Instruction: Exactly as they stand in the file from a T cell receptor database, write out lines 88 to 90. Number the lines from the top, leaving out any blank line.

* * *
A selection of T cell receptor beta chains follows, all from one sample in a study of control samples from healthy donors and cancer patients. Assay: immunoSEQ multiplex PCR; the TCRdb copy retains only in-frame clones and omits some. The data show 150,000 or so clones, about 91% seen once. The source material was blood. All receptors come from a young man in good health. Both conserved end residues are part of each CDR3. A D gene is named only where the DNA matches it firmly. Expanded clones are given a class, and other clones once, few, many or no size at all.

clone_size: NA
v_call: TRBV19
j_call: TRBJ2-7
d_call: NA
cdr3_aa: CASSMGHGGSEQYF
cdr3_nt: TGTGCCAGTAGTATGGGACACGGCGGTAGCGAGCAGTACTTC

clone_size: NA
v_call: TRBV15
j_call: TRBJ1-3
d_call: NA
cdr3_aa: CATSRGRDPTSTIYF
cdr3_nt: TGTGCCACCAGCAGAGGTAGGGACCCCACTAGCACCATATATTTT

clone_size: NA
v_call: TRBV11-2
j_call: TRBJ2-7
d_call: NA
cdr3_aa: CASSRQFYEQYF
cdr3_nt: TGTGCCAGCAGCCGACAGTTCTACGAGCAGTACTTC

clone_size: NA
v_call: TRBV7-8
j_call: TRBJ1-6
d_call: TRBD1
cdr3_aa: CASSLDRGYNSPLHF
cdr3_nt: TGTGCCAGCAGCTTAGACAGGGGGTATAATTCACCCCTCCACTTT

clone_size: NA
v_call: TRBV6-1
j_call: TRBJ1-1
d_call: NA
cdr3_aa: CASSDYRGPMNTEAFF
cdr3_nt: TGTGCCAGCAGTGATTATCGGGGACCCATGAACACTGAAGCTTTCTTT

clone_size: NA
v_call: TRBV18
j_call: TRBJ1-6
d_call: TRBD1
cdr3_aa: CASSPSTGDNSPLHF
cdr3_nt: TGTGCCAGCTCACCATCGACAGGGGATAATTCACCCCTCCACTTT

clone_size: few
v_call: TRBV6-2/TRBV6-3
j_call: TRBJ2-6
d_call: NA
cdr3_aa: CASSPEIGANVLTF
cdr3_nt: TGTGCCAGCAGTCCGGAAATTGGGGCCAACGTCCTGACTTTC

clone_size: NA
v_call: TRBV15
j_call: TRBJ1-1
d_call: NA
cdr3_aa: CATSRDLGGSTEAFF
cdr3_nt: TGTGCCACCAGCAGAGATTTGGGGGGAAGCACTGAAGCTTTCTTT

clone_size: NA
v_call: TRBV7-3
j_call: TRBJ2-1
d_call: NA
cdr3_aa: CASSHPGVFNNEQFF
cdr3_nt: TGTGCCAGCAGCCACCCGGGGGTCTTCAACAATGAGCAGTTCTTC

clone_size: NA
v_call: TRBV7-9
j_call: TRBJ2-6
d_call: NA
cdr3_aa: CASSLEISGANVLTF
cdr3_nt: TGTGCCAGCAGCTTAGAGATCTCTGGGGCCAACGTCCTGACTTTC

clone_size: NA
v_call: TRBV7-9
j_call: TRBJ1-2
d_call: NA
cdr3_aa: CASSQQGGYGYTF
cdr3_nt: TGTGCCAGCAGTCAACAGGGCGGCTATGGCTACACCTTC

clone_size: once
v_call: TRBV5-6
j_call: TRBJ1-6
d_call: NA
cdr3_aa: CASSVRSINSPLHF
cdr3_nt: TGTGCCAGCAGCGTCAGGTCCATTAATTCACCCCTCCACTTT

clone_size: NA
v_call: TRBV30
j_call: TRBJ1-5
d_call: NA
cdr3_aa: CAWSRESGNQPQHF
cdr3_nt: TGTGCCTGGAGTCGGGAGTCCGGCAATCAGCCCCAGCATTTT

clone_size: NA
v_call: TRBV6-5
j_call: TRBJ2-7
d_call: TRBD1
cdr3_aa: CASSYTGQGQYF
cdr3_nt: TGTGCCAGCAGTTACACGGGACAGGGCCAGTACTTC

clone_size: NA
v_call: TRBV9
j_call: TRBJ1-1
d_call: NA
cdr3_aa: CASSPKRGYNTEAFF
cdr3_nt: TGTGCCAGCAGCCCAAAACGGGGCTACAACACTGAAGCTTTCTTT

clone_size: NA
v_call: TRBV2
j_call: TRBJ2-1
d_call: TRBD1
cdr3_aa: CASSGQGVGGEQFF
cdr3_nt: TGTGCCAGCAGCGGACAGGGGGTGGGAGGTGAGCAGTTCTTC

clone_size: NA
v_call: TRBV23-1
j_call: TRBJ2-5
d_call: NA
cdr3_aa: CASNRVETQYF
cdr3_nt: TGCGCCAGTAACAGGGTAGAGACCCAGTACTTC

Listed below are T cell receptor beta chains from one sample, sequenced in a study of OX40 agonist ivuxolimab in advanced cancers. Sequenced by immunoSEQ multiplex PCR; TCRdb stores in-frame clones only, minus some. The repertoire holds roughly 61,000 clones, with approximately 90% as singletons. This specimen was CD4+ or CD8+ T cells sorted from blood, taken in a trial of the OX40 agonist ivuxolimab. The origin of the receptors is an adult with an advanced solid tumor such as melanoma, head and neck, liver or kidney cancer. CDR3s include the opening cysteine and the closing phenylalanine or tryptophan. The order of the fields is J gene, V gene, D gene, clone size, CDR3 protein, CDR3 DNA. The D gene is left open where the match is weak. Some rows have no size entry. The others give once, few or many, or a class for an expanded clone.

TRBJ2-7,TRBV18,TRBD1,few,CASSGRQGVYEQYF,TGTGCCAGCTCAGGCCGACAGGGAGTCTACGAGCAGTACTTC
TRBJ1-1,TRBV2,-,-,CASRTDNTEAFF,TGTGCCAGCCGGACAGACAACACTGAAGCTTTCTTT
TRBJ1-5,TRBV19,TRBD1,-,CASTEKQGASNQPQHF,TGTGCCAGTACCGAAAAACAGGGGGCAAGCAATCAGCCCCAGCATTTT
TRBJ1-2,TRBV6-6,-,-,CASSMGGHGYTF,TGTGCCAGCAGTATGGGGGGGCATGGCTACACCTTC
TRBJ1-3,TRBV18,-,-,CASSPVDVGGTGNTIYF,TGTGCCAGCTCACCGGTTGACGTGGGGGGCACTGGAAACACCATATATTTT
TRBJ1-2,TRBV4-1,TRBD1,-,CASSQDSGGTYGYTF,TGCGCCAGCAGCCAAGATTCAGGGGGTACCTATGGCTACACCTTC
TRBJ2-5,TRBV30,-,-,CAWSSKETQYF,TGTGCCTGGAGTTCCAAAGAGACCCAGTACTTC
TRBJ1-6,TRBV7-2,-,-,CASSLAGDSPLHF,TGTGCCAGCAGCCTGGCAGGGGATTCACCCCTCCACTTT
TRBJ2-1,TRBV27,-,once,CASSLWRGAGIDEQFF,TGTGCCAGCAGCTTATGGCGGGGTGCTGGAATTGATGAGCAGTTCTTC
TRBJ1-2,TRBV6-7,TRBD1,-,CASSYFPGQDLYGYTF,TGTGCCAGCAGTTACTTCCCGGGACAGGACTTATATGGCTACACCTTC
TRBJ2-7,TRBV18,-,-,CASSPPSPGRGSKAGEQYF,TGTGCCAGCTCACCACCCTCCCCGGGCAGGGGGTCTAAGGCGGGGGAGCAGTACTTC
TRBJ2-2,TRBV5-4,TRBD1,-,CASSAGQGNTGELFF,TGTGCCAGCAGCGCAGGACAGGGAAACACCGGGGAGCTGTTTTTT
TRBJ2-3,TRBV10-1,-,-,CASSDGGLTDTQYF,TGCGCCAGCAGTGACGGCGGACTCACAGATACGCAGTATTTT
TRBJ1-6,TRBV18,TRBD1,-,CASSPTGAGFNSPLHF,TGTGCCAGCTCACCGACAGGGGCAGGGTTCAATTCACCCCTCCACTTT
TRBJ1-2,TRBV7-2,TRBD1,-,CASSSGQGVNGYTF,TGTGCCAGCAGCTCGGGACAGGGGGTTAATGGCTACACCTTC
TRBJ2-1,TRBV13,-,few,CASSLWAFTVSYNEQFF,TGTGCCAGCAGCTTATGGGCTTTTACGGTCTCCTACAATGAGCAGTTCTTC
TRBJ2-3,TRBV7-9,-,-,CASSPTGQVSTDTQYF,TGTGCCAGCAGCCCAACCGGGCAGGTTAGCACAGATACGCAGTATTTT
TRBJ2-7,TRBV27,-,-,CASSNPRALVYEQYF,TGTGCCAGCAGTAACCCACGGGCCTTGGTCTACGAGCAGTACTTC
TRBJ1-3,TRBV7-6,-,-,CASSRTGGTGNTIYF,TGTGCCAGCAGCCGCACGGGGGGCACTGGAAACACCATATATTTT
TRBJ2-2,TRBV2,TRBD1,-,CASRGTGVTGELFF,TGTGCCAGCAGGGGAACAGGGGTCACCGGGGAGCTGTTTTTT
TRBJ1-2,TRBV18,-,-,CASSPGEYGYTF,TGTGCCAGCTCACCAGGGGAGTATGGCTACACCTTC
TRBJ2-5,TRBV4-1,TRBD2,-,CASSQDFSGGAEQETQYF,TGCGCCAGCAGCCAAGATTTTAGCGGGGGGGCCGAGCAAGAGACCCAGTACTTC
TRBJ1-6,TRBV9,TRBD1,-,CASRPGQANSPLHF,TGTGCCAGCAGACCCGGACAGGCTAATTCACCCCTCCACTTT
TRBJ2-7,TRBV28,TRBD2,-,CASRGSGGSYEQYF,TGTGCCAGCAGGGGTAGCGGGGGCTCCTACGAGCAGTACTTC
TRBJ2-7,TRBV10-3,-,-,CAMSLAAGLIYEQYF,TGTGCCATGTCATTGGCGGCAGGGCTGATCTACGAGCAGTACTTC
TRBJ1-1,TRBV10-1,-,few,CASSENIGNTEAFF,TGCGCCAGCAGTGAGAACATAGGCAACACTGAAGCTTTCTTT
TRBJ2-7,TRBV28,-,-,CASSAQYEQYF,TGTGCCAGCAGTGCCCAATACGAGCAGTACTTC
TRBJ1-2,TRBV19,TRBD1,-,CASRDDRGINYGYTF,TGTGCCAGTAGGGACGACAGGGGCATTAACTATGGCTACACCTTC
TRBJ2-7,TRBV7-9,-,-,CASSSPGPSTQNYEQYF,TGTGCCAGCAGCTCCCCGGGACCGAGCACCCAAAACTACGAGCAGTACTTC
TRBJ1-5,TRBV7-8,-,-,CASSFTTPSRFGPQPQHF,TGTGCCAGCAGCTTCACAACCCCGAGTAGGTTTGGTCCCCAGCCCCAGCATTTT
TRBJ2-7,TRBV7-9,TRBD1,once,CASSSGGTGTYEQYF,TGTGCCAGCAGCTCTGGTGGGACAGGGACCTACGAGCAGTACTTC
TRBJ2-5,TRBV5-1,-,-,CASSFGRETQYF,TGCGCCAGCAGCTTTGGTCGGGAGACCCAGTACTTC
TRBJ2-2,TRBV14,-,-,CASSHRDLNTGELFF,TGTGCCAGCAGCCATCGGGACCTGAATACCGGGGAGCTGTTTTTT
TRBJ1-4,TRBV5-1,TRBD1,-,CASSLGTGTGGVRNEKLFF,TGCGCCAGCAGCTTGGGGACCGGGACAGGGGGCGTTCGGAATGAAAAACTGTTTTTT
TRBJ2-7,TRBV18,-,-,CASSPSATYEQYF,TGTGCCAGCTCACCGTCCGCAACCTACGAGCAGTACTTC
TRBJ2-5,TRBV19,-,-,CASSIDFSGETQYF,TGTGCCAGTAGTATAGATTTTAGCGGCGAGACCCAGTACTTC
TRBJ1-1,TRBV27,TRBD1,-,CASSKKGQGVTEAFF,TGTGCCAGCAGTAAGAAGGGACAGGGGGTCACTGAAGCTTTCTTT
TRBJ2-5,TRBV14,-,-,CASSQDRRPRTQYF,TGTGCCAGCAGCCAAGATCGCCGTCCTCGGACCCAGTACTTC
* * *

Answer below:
j_call: TRBJ1-1
d_call: NA
cdr3_aa: CASSPKRGYNTEAFF